In our previous post, we used a quick-and-dirty method for ordering the axes on our heatmap. It has been pointed out to me that There is a Package for That (which is my nominee for a new slogan for R — not that it needs a slogan). seriation offe...

Today's guest post comes to us from Andrew Winterman, Data Designer at data visualization company Persiscopic. He shares with us the process of using the R language and other tools to create an interactive data application for a client — ed. The Hewlett Foundation contacted us a few months ago because they were interested in exploring ways to visualize...

Today's guest post comes from Nathan Yau. Nathan runs FlowingData, a site on statistics and visualization, and is the author of Visualize This. Years ago, when I started FlowingData, the purpose of the blog was to catalog and think out loud about visualization, in its many varieties. In the beginning I was talking to myself for the most part,...

What is the best resource to learn an R package? Many R users know the almighty question mark ? in R. For example, type ?lm and you will see the documentation of the function lm. If you know nothing about a package, you can take a look at the HTML help...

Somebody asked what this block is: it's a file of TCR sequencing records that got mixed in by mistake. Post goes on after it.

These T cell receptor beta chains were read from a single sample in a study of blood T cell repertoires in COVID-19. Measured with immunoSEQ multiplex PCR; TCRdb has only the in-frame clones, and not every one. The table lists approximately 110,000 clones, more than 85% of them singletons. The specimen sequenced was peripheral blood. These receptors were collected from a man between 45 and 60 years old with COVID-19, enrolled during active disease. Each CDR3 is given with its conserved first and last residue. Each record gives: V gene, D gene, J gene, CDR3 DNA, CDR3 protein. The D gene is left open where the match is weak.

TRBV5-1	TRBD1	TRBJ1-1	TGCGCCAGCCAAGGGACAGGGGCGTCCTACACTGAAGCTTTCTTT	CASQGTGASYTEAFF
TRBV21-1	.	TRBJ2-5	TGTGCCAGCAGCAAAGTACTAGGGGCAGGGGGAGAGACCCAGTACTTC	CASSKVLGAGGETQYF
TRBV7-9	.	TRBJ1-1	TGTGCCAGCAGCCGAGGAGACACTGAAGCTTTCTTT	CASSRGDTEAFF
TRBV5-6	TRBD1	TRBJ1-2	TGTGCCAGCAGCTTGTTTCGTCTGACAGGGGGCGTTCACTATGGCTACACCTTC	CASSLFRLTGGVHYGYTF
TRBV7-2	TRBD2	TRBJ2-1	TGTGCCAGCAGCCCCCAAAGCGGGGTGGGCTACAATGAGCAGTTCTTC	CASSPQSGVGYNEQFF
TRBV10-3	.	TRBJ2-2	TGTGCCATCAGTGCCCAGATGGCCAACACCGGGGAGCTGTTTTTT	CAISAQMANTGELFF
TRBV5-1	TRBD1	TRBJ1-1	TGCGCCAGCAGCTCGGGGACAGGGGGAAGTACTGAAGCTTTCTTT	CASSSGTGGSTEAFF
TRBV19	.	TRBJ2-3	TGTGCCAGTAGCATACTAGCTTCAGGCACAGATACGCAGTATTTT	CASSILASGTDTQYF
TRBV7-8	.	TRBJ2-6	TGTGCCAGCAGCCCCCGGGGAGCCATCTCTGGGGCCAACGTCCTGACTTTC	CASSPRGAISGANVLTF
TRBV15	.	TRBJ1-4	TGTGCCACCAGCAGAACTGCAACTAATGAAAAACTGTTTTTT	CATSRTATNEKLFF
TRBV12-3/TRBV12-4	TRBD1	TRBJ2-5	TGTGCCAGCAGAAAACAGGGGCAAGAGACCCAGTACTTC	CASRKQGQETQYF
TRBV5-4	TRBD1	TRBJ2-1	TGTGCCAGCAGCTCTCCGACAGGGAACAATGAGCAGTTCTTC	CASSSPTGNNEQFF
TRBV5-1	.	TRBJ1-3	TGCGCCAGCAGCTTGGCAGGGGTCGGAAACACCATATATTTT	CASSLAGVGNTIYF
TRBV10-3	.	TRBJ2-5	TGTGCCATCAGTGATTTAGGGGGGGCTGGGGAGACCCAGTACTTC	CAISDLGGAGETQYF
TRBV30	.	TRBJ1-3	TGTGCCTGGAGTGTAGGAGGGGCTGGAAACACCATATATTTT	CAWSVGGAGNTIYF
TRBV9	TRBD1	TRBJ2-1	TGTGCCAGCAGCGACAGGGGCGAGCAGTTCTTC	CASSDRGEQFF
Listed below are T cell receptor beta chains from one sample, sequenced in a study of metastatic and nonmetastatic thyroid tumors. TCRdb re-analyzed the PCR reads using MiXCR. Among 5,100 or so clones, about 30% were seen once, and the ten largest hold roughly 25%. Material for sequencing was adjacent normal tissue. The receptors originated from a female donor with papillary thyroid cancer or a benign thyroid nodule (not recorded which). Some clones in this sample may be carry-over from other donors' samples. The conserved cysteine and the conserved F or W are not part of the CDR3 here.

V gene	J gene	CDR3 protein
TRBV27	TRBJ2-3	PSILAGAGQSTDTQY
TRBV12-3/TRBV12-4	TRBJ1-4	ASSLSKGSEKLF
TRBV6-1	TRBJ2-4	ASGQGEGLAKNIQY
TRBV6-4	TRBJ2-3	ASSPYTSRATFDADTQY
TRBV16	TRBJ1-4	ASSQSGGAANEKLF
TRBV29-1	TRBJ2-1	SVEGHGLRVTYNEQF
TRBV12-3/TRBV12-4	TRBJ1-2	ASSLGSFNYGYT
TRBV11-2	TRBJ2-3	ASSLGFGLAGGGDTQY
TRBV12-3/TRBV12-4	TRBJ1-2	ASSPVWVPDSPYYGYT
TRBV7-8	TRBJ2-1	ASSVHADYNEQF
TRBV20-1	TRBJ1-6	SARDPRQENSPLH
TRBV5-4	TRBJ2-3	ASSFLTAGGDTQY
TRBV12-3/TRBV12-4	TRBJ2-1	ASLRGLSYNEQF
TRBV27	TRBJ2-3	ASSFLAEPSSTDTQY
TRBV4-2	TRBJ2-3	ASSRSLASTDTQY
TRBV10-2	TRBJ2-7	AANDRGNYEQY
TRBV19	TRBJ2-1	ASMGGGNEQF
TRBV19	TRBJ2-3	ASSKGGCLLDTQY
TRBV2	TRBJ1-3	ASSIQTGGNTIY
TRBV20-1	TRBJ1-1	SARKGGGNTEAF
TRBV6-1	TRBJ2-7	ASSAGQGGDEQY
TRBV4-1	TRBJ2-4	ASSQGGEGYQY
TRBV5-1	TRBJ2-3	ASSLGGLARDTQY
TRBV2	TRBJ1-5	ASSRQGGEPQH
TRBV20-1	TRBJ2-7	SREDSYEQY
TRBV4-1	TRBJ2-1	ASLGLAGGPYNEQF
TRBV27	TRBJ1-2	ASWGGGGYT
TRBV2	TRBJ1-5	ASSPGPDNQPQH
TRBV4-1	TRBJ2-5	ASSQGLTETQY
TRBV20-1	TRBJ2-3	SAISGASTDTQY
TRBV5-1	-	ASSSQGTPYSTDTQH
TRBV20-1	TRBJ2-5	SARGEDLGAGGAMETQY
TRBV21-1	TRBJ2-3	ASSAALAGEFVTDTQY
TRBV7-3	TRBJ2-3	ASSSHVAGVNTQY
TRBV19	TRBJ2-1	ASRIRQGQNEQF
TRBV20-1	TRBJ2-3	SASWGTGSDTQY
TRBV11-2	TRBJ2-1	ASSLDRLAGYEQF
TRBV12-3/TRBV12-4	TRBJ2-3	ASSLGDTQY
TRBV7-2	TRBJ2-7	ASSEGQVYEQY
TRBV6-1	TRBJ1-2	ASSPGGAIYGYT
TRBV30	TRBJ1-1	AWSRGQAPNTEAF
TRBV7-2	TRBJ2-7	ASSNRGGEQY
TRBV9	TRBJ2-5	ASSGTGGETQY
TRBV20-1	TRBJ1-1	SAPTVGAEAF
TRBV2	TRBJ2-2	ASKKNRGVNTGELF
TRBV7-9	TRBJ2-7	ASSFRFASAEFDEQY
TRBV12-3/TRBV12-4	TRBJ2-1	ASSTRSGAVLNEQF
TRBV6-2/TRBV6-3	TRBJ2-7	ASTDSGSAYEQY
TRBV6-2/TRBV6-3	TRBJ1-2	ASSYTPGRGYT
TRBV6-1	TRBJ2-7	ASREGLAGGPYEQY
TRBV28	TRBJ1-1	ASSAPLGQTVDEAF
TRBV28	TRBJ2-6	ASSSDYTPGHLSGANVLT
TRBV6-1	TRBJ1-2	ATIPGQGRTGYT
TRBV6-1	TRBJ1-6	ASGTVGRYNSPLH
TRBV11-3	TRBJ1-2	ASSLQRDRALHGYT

In case you missed them, here are some articles from June of particular interest to R users. The FDA goes on the record that it's OK to use R for drug trials. A review of talks at the useR! 2012 conference. Using the negative binomial distribution to convert monthly fecundity into the chances of having a baby in a...

Introduction I've recently been interested in how to communicate information using color. I don't know much about the field of Color Theory, but it's an interesting topic to me. The selection of color palettes, in particular, has been a topic I've been faced with lately. I downloaded 18 different sequential color palettes from Cynthia Brewer's

Last week, Joe Rickert used R and four years of US Census data to create an image plot of the relative probabilities of being born on a given day of the year: Chris Mulligan also tackled this problem with R, but this time using 20 years of Census data from 1969 to 1988. Chris extracted the birthday frequencies using...